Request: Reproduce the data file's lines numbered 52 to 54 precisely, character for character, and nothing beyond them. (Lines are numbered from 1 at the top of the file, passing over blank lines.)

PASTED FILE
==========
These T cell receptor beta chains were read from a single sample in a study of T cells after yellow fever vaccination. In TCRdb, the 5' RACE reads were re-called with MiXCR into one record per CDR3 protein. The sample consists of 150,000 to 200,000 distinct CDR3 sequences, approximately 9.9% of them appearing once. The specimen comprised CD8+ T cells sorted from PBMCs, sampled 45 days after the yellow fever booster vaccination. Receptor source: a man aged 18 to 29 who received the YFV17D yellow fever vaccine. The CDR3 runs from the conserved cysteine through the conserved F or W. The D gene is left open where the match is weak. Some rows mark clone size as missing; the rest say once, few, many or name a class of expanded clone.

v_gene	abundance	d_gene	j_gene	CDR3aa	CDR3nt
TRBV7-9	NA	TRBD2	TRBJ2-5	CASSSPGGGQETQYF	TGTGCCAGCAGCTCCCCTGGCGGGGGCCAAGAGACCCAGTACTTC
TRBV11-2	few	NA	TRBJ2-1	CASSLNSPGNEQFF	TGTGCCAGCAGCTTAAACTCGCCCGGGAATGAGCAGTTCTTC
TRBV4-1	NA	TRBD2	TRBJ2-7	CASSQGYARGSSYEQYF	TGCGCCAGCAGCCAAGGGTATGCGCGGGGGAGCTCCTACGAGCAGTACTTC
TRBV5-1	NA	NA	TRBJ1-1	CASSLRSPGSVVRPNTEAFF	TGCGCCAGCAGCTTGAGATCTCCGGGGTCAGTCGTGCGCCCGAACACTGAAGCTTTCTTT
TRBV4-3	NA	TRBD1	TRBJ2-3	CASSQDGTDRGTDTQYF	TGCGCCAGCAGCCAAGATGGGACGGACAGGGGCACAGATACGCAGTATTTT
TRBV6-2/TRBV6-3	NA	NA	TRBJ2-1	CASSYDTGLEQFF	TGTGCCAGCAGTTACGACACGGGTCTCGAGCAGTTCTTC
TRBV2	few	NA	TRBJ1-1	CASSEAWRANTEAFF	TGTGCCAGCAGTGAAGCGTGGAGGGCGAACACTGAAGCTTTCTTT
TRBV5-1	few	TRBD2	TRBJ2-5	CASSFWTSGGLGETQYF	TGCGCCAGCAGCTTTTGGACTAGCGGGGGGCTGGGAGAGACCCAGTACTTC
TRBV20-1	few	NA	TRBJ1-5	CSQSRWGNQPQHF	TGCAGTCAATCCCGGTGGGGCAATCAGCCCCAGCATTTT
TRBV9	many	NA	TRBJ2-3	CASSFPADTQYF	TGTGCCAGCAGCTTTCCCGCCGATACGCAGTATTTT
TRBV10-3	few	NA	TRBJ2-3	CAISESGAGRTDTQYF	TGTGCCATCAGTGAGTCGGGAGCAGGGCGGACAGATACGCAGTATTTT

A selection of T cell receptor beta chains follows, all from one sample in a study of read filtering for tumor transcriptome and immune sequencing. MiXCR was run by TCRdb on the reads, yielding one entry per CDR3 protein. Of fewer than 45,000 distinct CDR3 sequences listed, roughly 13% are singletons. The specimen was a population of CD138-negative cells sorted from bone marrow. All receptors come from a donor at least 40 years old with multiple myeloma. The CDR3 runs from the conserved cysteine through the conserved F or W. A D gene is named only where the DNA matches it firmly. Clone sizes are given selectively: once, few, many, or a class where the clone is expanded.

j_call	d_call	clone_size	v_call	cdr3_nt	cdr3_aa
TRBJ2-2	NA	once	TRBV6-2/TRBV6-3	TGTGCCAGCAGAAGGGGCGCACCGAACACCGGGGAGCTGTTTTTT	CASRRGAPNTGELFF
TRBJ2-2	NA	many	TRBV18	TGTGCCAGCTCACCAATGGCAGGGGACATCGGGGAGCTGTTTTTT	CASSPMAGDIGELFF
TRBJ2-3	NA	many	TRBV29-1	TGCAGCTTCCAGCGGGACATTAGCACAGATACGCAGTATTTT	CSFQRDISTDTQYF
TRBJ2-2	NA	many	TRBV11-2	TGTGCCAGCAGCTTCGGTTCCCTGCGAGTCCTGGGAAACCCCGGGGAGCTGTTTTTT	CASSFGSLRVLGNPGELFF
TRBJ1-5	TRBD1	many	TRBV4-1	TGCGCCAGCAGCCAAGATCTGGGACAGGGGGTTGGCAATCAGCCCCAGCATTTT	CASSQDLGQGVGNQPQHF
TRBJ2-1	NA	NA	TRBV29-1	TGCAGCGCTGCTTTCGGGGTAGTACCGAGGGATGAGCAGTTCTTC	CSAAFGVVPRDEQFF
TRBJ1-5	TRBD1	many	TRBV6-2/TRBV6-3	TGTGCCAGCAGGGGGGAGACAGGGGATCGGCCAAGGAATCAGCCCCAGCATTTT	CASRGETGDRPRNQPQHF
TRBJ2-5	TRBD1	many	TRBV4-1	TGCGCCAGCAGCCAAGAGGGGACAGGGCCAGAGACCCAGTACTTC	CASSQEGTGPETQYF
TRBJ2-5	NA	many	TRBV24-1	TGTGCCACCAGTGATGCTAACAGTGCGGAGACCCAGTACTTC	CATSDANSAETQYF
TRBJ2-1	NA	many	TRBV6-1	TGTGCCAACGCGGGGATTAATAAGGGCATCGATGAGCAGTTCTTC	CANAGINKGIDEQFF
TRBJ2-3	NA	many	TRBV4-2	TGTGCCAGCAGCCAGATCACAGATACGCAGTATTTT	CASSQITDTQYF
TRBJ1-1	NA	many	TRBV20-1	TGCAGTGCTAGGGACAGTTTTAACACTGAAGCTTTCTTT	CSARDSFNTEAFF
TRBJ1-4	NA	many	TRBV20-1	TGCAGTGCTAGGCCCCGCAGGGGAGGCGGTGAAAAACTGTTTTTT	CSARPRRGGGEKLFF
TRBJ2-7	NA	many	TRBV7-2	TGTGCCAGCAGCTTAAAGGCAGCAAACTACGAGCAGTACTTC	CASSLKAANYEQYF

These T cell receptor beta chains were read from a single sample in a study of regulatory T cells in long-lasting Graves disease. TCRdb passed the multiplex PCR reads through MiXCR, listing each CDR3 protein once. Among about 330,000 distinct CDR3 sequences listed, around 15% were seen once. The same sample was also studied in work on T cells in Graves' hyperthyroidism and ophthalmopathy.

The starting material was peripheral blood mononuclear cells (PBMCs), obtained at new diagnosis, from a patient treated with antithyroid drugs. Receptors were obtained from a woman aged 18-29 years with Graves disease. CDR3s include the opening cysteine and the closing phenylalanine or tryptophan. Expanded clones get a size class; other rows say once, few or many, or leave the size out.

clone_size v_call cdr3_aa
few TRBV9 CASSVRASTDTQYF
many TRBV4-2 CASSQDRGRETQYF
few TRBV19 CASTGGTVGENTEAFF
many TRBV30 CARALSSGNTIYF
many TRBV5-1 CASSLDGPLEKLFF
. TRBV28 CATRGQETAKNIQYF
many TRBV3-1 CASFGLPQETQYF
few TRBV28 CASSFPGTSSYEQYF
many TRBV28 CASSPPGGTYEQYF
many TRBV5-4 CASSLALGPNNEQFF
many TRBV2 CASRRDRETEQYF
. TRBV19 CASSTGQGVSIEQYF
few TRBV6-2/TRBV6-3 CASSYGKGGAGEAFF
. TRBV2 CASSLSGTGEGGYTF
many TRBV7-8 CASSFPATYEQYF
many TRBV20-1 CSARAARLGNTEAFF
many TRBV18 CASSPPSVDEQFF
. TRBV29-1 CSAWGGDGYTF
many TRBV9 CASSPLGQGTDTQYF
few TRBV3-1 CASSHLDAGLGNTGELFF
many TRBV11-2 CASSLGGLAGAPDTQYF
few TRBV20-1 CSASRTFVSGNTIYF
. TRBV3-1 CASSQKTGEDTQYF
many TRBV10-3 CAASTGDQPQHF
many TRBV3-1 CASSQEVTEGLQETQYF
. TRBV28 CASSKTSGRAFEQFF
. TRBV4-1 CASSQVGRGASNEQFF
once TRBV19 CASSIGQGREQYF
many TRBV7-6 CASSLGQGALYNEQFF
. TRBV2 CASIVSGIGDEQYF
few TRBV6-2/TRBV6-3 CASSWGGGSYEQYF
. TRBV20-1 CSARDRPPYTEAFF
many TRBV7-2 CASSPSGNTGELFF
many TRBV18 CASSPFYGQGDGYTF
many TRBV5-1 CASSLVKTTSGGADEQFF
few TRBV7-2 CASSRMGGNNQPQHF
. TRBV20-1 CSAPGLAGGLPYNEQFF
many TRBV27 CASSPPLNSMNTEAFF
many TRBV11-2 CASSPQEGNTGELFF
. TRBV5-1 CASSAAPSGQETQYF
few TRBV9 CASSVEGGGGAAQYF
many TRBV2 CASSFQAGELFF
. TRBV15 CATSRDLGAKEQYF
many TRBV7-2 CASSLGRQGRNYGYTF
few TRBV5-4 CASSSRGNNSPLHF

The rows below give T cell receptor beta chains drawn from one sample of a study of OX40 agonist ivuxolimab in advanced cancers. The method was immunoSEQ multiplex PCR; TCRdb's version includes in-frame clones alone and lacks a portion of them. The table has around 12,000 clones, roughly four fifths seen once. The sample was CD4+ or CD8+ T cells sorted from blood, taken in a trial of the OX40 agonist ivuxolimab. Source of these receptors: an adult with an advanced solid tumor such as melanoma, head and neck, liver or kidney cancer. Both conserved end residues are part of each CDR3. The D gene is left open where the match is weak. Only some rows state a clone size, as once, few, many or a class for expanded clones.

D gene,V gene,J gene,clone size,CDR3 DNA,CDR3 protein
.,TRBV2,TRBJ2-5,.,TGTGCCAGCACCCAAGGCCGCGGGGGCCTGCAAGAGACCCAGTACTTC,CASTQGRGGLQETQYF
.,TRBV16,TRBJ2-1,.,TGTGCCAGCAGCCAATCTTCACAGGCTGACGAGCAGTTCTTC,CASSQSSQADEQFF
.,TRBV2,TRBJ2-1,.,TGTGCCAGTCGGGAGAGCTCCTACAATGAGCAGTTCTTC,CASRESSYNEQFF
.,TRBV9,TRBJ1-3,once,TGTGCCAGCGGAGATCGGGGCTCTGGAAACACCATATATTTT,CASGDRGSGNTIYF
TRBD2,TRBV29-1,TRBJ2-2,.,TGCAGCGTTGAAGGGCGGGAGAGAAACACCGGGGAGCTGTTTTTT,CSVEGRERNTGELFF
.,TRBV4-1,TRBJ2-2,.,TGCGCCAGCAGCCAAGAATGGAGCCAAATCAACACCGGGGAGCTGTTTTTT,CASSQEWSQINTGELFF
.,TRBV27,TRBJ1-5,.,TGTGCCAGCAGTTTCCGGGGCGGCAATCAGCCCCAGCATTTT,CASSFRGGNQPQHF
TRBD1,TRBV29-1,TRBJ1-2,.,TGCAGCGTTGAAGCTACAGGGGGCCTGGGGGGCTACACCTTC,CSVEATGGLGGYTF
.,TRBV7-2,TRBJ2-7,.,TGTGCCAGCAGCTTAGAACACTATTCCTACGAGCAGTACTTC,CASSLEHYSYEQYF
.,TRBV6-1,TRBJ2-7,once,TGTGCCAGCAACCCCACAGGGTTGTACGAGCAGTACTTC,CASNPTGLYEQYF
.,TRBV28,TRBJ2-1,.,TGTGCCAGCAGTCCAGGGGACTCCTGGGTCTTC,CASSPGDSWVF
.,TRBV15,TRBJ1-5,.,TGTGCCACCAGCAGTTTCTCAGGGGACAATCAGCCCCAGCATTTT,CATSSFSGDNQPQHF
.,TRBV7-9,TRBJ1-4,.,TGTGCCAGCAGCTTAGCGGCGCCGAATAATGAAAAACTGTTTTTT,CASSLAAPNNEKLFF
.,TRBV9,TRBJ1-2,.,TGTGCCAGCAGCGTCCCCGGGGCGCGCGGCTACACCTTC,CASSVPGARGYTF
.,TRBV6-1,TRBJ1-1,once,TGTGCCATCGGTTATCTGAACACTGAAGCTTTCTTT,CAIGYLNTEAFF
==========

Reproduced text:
few TRBV3-1 CASSHLDAGLGNTGELFF
many TRBV11-2 CASSLGGLAGAPDTQYF
few TRBV20-1 CSASRTFVSGNTIYF